I learned this recipe from an art professor at Alfred University, in upstate New York. He threw me the most delicious dinner party I’ve ever attended. This pumpkin soup qualifies as both sculpture and performance art.
Professor's recipe used real cheese and cream. At the time of the dinner party, I was 32 and could indulge in such things without any ill effect. Now, ten years later, I would keel over.
I tried making my pumpkin soup “vegan-style”, and to my delight, it was just as fantastic, and I could eat twice as much without getting a tummy-ache. None of my tasters could tell that I made it without dairy products— they all thought I was creaming them to death.
Select a pumpkin that looks like it could handle 2-3 quarts of soup inside. At the same time, it has to be "not too big," so you can easily get it into your oven, on a shallow, solid, baking pan or sheet. Check out my photo for size comparison.
Cut the pumpkin open at the top, and when you do, cut at an angle, so that your knife drives in towards the center. What you want is a pumpkin “lid” that is wider at its skin-top, and narrower at its meat-bottom. Leave the stem! That's your handle.
The lid/hole needs to be big enough that you can easily ladle/scoop out the soup and pumpkin meat with a serving spoon, when it's all done. For your typical big jack o'lantern, I'd say about 5-6 inches....
If you blow it, don't worry, it’s not imperative. The angled lid is the ideal shape so that it doesn’t “drop in” during the cooking, when the pumpkin expands and softens.
Scoop out the seeds and the funky membrane stuff.
With a sharp spoon or scraper, scrape the interior of the pumpkin until it is ½" thick. Save the pumpkin meat.
Place your pumpkin in a shallow baking dish or baking sheet with a lip. Do this now, because you won't be able to lift it later, otherwise!
In a dutch oven or big saucepan, sauté three sweet onions and a bulb of garlic in butter or olive oil.
Add a quart of broth, either chicken, turkey, or vegetable. (Feel free to just open up four cans of broth from the supermarket). Heat it up in a big saucepan and add the pumpkin meat you scraped out.
To the simmering broth, add some oregano, a couple of carrots, bay leaf, pepper. (Don’t add salt if you’re using the canned broth... it’s already plenty salty).
Cook your broth until carrot and pumpkin are soft.
Remove the carrots and the bay leaf.
Blend with a potato masher, or beater. Don't worry about making it perfectly smooth, chunky is ok.
Add 3 cups of plain soy milk, (or milk, or half & half), a tablespoon of nutmeg, a couple shakes of cloves, and some salt and pepper to taste.
Heat until it's ready to just-boil. Watch it, so you don't curdle your milk. Take the saucepan off the stove and set it up next to your prepped pumpkin waiting in its baking tray.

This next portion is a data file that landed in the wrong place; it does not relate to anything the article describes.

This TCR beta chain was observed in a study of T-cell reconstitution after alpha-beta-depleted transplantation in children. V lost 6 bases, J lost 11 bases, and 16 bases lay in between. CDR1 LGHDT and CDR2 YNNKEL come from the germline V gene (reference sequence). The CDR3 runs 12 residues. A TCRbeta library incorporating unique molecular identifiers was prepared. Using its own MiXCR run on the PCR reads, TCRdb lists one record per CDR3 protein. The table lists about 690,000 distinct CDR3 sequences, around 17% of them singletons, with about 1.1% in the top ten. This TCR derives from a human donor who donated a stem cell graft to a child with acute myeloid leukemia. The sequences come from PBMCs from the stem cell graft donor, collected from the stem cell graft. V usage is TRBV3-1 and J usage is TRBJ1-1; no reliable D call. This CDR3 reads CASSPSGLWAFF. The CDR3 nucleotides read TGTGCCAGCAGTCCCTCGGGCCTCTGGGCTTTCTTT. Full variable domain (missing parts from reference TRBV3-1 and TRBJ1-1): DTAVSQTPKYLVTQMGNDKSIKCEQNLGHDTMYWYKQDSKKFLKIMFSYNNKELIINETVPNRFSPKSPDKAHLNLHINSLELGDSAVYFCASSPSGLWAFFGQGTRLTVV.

Bread and Cheese
Now for the bread part. Your goal is to ladle your “soup” into the pumpkin between layers of bread and cheese.
You have a choice here: You can buy a package of the gourmet croutons they sell at your yuppie market.
Or use a dry loaf of Challah or Sourdough bread and break it into chunks. Dry it out so it’s crunchy. You want stale bread, fresh bread won’t work.
Do not use ANY other kind of breads than what I mentioned— they won’t taste right. If you go the crouton method, make sure they the big garlicky ones, not the little buggers people buy in a bag to make Thanksgiving stuffing.
For the cheese, get a pound of Swiss, Jarlsburg or Gruyere. Grate up a package, or if it come in slices, that’s perfect.
You can also use Swiss-style Tofu-rella... I promise you this will taste GRAND, and you will fool EVERYONE.
Ladle the broth into the pumpkin, alternating between chunks of bread/croutons, and handfuls/slices of cheese. This is the fun part.
Getting It In and Out of the Oven
By now, your pumpkin is full and heavy. Put the pumpkin lid on, gently. It doesn't have to fit tight.
Lube the outside surface of the pumpkin with olive oil. This will make it brown— it will look spectacular.
Cook at 425 degrees until browning... try a half hour on your timer for starters. It all depends on the size of your pumpkin.
Be VERY careful taking the pumpkin out, it will be very heavy. Have it in a SOLID shallow baking pan so if something breaks or spills, you’re not wrecked or burned.
Now serve to your flabbergasted guests. This soup is UNREAL.... people will be crying and gesticulating. You can handle it. Save a nice big hot bowl for yourself.